I have noticed that when people decide to get into programming, they get stuck at certain points along the way. Sometimes it's because they approach a programming language as if it's a natural language. This can work, but it's not my approach.
What are the problems you're trying to solve?
Think about that for a little bit. It's important. But if you can't think of anything, don't worry. Just remember to keep that question in mind.
Programming languages are different from natural languages for this reason. They are for solving problems.
Natural languages solve problems too, but the root problem to solve is human communication of ideas. This is not the kind of problem we have to solve with computers. If a programming language is Turing Complete, it solves communication, in a sense (not with humans). But that's too general.
I'm talking about actual problems, not general ones. For example, let's say you want to read a text file and look for keywords. Certain languages make this extremely simple. In fact, that problem is so common, you usually don't need to even write a program.
What is your deployment strategy?
This may sound too technical, but it will become important down the line. We're working backwards to inform us as to which programming language you'll want to learn.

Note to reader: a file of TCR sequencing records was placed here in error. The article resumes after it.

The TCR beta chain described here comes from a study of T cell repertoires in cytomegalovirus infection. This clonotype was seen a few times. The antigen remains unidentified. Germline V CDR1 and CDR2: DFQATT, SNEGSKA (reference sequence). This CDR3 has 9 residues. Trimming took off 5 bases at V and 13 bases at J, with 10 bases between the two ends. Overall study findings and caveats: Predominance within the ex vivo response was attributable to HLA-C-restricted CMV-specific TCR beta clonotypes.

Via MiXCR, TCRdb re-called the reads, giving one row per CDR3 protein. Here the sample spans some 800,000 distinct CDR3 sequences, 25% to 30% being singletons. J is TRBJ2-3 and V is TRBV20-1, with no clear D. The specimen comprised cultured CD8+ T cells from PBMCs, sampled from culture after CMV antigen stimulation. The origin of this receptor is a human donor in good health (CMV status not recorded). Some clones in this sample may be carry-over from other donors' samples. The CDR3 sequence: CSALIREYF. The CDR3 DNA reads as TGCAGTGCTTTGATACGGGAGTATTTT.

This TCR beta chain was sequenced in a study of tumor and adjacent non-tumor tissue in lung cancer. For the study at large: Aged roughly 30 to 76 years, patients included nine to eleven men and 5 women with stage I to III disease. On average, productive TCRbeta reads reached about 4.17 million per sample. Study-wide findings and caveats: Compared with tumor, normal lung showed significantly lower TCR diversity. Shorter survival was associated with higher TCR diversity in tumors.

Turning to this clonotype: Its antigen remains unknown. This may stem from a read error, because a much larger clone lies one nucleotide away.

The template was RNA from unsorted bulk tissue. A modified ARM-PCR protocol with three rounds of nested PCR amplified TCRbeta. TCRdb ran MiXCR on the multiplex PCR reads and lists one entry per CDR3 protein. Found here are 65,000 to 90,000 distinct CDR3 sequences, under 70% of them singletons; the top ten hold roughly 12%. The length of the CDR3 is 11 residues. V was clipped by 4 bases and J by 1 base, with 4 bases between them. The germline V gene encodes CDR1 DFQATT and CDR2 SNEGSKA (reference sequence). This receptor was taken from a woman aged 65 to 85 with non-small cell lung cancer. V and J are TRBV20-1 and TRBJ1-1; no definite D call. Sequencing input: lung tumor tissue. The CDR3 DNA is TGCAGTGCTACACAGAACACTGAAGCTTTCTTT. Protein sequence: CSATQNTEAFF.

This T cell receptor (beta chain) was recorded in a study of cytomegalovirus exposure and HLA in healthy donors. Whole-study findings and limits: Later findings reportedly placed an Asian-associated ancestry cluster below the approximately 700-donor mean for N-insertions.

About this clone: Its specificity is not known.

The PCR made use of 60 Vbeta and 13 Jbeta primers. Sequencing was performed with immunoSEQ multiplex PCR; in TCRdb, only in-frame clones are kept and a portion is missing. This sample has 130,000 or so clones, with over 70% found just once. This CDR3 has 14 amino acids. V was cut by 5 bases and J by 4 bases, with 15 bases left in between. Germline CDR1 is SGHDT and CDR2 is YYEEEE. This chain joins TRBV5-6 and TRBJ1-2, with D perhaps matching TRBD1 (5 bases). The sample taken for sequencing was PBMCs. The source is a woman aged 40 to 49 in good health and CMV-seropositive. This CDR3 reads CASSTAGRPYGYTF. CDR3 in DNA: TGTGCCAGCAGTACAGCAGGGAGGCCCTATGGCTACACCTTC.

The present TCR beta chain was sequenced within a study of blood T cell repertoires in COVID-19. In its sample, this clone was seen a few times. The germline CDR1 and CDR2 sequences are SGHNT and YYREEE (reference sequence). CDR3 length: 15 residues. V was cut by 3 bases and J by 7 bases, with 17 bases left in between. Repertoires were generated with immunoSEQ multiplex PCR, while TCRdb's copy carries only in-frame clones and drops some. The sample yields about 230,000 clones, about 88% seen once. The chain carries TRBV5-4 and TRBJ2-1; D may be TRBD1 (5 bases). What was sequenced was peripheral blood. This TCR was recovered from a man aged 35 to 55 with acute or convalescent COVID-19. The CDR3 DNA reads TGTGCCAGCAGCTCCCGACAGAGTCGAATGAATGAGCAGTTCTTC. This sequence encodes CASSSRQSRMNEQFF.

Basically, where do you plan on running your program? Is it something only for yourself? Do you want to roll it out for others to use? If they use it, do they have to install your development tools or can they run a "customer facing" version?
So, assuming you know what the problem is you're trying to solve, how do you want to package up and roll out your solution?
This step might be more of a method of excluding programming languages from your list.
How much support is there?
It's not enough to just learn a programming language syntax. The language must also have useful support packages (libraries). If you want to read a special file format, does the language you've chosen have the ability to read it? Or can you import the appropriate support packages?
Also, are there forums to get your questions answered when you run into problems? This is another key to picking a programming language. It's no good if the language itself is superior but nobody knows how to help you when you encounter problems.
Bringing it all together.
Let's imagine that the problem you want to solve is: How often do my chickens lay eggs?
You have also decided that the deployment is for yourself only. This means you probably want to learn a language that is supported by sensor packages like Arduino. That's likely
More important, we've excluded other languages like
ruby because support for Arduino is limited in those languages (though supported, you won't find quite as much help if you have any questions).